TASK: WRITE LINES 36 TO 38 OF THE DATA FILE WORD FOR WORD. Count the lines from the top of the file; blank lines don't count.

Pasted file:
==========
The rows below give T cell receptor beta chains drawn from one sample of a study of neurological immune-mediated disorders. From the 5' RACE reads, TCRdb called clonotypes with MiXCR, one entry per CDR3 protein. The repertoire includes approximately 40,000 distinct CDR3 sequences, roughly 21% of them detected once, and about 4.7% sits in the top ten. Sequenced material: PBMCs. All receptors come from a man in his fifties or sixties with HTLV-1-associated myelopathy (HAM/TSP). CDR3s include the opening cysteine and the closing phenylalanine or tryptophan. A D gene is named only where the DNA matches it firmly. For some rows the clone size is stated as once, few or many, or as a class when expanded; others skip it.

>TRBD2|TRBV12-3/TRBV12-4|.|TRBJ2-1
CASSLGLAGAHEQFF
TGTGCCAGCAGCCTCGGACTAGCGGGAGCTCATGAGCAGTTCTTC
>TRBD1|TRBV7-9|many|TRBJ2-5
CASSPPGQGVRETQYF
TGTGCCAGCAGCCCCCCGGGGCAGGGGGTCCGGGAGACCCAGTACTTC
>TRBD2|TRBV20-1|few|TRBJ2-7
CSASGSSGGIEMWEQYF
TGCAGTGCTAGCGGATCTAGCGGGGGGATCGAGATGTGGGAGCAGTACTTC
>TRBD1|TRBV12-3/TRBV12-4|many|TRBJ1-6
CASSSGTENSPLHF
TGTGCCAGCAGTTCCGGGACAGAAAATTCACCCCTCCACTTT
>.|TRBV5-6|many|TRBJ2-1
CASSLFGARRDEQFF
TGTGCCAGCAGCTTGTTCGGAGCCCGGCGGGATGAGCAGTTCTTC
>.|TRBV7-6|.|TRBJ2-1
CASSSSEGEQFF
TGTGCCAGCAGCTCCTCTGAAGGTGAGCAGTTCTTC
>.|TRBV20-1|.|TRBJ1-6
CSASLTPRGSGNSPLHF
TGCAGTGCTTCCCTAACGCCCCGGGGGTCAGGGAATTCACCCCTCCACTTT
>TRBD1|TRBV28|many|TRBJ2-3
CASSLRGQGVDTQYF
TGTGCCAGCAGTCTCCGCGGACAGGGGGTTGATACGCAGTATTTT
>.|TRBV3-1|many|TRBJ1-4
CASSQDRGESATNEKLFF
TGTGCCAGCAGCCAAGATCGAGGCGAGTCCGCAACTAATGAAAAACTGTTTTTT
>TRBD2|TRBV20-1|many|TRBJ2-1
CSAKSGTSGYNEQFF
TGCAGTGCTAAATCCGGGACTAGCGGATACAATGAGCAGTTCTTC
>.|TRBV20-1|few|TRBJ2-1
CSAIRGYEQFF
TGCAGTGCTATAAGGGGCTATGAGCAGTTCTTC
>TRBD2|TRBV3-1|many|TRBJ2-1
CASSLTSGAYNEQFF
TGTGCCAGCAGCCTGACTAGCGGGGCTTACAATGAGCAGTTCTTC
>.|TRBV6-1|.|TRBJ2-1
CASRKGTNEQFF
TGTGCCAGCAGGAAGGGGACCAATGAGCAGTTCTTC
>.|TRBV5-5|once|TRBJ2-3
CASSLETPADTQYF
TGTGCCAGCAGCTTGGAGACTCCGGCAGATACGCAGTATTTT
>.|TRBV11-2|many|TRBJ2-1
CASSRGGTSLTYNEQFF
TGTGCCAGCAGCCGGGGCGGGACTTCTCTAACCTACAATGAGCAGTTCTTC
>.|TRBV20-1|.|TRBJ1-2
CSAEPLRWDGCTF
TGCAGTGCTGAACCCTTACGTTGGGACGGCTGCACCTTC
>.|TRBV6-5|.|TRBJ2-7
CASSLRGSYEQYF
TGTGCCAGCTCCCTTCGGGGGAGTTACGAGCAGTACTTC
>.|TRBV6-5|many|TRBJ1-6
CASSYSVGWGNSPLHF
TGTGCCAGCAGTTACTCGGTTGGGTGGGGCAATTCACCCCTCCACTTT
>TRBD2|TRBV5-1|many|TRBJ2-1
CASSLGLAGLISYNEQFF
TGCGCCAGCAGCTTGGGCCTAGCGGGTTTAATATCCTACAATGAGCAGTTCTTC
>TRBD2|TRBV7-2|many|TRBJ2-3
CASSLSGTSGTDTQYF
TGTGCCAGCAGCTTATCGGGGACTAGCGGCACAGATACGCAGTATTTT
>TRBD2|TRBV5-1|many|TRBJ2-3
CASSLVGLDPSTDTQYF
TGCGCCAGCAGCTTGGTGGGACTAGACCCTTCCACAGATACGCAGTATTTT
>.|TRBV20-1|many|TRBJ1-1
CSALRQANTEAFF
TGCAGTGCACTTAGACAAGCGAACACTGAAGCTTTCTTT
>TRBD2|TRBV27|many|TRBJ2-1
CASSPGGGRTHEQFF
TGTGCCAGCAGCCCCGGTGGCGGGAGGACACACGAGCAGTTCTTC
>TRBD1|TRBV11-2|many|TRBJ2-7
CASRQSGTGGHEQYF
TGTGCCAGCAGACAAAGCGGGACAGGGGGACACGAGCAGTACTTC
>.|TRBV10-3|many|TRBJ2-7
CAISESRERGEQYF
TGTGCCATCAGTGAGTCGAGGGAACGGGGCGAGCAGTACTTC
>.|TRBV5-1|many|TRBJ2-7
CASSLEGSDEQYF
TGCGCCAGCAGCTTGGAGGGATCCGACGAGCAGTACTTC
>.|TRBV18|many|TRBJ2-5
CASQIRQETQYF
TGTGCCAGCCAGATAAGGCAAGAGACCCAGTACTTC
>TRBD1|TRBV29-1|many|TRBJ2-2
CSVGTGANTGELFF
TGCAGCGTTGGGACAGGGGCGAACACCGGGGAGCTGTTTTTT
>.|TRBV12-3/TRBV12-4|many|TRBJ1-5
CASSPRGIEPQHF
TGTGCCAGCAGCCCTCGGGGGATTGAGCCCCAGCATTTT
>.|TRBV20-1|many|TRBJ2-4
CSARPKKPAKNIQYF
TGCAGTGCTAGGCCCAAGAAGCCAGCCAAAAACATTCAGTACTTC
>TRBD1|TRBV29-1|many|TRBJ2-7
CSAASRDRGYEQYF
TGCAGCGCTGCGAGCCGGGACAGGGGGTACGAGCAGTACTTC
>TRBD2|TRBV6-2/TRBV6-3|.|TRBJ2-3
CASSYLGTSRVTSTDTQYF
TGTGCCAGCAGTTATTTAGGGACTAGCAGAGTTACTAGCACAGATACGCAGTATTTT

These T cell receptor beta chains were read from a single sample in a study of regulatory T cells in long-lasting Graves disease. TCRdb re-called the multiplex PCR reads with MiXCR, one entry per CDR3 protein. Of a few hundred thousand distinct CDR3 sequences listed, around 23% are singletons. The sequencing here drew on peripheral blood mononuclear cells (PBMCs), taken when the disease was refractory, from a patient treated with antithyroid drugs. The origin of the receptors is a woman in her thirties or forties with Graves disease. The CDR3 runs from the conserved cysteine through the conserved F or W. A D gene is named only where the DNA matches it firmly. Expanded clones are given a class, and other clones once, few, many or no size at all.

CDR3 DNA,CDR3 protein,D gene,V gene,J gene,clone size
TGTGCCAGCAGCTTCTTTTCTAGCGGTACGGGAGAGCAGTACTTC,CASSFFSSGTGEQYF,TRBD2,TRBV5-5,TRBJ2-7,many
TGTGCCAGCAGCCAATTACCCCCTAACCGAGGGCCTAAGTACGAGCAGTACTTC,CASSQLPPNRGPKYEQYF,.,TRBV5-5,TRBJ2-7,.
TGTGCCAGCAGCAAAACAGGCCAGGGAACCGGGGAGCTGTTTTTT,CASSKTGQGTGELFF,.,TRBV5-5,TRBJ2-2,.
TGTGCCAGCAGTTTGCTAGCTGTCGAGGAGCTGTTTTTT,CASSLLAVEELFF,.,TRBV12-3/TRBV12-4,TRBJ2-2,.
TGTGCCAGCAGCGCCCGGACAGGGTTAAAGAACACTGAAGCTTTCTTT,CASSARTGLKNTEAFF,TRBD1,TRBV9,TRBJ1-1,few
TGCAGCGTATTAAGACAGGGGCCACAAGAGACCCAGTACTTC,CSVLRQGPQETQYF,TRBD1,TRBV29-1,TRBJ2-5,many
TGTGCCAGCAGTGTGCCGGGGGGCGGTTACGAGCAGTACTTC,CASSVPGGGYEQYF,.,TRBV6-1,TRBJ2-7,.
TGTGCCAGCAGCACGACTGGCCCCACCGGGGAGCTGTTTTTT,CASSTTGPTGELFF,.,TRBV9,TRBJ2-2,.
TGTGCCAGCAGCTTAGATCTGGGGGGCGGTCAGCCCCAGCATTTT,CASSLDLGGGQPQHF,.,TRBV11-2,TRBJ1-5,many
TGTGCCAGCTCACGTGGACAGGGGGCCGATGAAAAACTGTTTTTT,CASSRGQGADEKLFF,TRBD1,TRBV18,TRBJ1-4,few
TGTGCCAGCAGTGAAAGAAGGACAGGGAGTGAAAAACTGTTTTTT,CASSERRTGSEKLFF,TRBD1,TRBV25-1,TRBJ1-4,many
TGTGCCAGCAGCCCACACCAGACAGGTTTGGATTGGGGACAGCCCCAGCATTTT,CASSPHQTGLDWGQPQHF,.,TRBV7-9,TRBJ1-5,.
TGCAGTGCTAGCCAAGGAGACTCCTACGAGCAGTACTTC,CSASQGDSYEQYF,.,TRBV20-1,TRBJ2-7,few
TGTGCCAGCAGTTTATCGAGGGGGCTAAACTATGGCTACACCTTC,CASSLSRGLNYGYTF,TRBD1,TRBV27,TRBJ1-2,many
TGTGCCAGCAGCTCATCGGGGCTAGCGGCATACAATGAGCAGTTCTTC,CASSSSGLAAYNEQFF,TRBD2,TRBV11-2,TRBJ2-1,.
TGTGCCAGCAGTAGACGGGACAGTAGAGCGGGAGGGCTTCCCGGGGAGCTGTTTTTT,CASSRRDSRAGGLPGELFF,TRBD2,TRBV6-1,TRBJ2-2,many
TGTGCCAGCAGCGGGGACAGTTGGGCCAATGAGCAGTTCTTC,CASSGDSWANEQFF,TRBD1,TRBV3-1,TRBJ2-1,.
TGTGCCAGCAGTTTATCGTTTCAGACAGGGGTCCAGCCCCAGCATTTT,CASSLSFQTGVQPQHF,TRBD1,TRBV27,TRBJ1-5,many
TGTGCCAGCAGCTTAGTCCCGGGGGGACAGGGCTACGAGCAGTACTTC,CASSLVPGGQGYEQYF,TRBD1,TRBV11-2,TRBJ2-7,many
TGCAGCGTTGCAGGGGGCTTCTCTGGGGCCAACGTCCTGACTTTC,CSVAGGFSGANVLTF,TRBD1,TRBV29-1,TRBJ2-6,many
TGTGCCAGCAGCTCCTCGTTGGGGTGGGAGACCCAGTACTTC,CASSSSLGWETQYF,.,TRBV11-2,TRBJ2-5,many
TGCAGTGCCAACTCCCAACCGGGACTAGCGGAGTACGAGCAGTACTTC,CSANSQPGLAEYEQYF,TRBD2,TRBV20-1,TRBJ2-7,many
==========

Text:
CASSLTSGAYNEQFF
TGTGCCAGCAGCCTGACTAGCGGGGCTTACAATGAGCAGTTCTTC
>.|TRBV6-1|.|TRBJ2-1